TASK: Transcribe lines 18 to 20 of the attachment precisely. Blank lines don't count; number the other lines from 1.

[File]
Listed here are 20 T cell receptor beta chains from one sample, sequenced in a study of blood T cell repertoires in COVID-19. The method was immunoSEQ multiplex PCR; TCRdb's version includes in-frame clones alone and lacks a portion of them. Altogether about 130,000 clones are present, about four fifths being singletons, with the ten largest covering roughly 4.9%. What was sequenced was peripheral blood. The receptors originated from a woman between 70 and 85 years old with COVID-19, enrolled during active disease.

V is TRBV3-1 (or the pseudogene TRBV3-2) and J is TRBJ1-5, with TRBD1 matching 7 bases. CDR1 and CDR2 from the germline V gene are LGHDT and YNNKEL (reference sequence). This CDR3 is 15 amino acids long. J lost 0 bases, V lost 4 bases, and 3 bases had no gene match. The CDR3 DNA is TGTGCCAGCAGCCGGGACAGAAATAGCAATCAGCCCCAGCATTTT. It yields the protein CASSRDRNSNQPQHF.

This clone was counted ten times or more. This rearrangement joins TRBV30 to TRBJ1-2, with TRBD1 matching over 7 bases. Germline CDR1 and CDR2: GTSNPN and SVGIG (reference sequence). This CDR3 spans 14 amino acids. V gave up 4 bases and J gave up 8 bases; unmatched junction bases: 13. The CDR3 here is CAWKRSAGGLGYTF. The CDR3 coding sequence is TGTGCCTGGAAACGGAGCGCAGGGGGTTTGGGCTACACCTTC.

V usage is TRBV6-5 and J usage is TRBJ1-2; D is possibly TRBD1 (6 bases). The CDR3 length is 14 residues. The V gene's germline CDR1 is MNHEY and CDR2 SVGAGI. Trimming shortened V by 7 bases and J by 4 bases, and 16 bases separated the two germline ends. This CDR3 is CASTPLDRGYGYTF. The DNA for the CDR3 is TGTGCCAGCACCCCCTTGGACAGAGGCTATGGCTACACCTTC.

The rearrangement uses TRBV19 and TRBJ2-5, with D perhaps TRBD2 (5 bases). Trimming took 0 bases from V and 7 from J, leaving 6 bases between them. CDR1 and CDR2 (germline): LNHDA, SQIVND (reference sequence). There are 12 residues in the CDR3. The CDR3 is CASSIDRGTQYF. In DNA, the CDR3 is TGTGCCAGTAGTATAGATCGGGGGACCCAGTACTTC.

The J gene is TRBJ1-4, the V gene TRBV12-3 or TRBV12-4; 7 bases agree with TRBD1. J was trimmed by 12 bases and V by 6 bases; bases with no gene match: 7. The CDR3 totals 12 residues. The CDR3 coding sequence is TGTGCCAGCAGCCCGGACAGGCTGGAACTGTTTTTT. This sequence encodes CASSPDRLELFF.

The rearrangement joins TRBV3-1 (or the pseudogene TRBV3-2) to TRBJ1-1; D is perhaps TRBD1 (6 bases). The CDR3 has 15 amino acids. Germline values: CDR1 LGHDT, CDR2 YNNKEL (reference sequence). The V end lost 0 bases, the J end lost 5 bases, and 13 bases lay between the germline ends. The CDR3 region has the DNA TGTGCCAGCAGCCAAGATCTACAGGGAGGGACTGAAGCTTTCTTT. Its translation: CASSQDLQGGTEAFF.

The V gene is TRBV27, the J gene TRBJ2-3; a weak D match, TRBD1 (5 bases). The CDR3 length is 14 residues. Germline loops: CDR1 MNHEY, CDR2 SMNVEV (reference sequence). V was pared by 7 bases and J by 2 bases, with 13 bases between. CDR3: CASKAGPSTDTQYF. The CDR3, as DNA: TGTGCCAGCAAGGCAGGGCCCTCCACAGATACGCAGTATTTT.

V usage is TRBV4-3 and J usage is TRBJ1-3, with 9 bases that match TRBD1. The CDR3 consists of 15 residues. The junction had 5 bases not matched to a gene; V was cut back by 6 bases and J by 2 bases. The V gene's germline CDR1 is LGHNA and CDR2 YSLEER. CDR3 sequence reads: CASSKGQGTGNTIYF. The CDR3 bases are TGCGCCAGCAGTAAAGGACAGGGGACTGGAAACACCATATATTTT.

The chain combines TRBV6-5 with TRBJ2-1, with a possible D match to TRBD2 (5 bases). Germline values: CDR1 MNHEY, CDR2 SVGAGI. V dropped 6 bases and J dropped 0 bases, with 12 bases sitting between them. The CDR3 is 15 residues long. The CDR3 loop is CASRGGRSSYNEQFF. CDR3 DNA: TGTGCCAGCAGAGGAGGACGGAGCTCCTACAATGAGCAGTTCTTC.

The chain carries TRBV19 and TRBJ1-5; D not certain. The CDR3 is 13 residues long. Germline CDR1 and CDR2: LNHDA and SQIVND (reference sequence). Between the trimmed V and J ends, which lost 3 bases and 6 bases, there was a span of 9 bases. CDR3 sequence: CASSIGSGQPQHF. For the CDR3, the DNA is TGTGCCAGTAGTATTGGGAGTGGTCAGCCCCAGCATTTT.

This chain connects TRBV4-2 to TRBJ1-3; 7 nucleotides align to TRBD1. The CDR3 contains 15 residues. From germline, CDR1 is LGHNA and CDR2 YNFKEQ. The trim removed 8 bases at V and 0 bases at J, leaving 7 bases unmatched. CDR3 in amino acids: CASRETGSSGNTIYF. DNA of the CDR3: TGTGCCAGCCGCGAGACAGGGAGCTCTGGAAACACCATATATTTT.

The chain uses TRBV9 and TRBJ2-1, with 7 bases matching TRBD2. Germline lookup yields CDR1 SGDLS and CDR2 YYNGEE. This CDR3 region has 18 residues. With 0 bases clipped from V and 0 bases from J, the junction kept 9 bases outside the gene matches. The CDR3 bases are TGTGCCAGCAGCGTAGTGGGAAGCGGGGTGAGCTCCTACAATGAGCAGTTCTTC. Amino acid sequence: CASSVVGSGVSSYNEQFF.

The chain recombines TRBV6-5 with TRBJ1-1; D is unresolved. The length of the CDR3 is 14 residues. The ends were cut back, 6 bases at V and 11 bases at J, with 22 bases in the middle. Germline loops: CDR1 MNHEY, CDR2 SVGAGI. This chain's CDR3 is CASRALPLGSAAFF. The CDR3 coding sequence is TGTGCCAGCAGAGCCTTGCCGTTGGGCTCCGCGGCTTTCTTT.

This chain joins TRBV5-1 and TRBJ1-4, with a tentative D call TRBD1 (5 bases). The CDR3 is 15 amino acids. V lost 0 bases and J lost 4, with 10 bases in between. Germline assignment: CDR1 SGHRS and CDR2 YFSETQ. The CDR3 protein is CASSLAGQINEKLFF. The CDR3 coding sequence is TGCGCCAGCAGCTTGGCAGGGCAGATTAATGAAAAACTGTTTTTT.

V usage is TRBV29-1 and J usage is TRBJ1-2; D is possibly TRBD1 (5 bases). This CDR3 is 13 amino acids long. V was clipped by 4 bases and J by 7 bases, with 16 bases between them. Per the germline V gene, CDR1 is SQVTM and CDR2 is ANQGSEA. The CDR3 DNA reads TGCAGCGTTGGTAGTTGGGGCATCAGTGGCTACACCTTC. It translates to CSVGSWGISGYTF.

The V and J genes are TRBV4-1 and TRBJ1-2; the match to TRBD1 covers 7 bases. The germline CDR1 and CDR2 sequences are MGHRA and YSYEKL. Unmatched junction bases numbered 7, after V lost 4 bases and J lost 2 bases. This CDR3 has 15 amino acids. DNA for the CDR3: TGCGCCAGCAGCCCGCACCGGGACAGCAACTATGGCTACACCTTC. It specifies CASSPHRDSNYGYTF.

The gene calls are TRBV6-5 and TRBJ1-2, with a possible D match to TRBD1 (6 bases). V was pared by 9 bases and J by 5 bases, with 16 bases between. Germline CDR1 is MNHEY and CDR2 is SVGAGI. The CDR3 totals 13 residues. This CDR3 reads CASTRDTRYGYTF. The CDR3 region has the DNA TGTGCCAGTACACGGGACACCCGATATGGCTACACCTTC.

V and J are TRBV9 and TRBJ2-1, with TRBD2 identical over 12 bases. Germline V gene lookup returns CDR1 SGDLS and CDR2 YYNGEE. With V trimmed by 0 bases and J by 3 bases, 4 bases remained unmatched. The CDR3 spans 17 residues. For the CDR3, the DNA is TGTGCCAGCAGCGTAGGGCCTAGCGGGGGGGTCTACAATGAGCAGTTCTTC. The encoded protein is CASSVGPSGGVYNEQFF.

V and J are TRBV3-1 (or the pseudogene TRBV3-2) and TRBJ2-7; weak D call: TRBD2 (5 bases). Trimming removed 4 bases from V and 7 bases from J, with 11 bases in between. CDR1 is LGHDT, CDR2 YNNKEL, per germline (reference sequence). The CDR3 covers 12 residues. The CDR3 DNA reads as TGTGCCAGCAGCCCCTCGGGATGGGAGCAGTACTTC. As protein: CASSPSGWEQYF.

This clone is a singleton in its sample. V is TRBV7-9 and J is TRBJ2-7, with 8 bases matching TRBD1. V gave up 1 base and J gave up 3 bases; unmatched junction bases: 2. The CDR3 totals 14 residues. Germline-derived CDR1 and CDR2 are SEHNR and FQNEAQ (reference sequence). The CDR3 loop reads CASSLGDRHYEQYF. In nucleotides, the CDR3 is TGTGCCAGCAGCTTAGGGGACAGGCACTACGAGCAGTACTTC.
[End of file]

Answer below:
The gene calls are TRBV6-5 and TRBJ1-2, with a possible D match to TRBD1 (6 bases). V was pared by 9 bases and J by 5 bases, with 16 bases between. Germline CDR1 is MNHEY and CDR2 is SVGAGI. The CDR3 totals 13 residues. This CDR3 reads CASTRDTRYGYTF. The CDR3 region has the DNA TGTGCCAGTACACGGGACACCCGATATGGCTACACCTTC.

V and J are TRBV9 and TRBJ2-1, with TRBD2 identical over 12 bases. Germline V gene lookup returns CDR1 SGDLS and CDR2 YYNGEE. With V trimmed by 0 bases and J by 3 bases, 4 bases remained unmatched. The CDR3 spans 17 residues. For the CDR3, the DNA is TGTGCCAGCAGCGTAGGGCCTAGCGGGGGGGTCTACAATGAGCAGTTCTTC. The encoded protein is CASSVGPSGGVYNEQFF.

V and J are TRBV3-1 (or the pseudogene TRBV3-2) and TRBJ2-7; weak D call: TRBD2 (5 bases). Trimming removed 4 bases from V and 7 bases from J, with 11 bases in between. CDR1 is LGHDT, CDR2 YNNKEL, per germline (reference sequence). The CDR3 covers 12 residues. The CDR3 DNA reads as TGTGCCAGCAGCCCCTCGGGATGGGAGCAGTACTTC. As protein: CASSPSGWEQYF.